The PAT preferably is adapted to use digital data stream communications methods, and also can use analog methods. The data transfer speeds of a digital PAT configuration are sufficient to permit the delivery of a wide range of multimedia applications. The PAT also provides for data transfer associated with the traditional, lower speed data communications applications that, for example, remotely read power meters and control individual devices for power system load management.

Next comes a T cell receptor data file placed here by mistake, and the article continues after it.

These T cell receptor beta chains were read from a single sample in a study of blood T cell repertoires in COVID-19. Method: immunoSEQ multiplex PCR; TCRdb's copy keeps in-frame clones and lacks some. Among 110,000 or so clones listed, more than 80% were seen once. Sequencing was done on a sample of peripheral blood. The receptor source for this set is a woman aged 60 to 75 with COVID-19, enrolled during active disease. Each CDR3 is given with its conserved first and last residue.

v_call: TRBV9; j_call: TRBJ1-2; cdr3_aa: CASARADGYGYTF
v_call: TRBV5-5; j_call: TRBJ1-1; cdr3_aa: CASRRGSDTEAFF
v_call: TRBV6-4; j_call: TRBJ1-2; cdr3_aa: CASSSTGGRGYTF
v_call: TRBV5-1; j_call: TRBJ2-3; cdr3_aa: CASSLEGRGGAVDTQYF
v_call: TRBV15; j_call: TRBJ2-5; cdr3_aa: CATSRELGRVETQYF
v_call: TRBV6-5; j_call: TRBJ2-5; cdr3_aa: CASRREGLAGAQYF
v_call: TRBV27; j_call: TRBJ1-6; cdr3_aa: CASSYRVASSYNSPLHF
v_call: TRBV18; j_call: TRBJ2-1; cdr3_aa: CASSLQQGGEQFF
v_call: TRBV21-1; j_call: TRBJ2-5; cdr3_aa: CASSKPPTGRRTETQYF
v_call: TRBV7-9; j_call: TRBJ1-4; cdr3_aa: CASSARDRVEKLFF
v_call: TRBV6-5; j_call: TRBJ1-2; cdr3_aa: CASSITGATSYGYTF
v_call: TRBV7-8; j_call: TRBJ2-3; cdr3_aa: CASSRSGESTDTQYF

FIG. 1 shows a preferred embodiment of a network 10 including a gateway PAT 12 installed as an interface between an internal local area network (LAN) 14 and an external wide area network (WAN) 16. The LAN 14 and WAN 16 are coupled to each other over common alternating current (AC) electric power wiring 22. The WAN 16 is coupled to a data communications service provider 24 over electrical power conveying media apparatus 17. The apparatus 17 can include conventional utility electric power lines and associated step-down and step-up transformers (not shown) to which other networks or service providers are electrically coupled. A power meter 20 is coupled to the wiring 22. The wiring 22 is contained inside a building, such as a home, apartment, office or other commercial building. The PAT 12 is on the user side of the power meter 20 and is plugged into an electrical outlet 18A coupled to the wiring 22 inside of the building. In accordance with the present invention, the PAT 12 can perform the necessary processing on data communications signals conveyed on the wiring 22 regardless of the position on the wiring 22 to which it is electrically coupled, i.e., the PAT 12 can be coupled at any available electrical outlet of the wiring 22 and still perform the necessary data signal processing operations. The LAN 14 can include electronic communications devices, such as computers, printers, information appliances, household appliances, power control modules, etc., that are coupled to the wiring 22. Although the wiring 22 is a preferred communication link for the LAN 14, wireless communications links using optical links, such as laser or infrared, acoustical links, such as voice or digital tone, and radio frequency (RF) links also can be used for all or a portion of the LAN 14.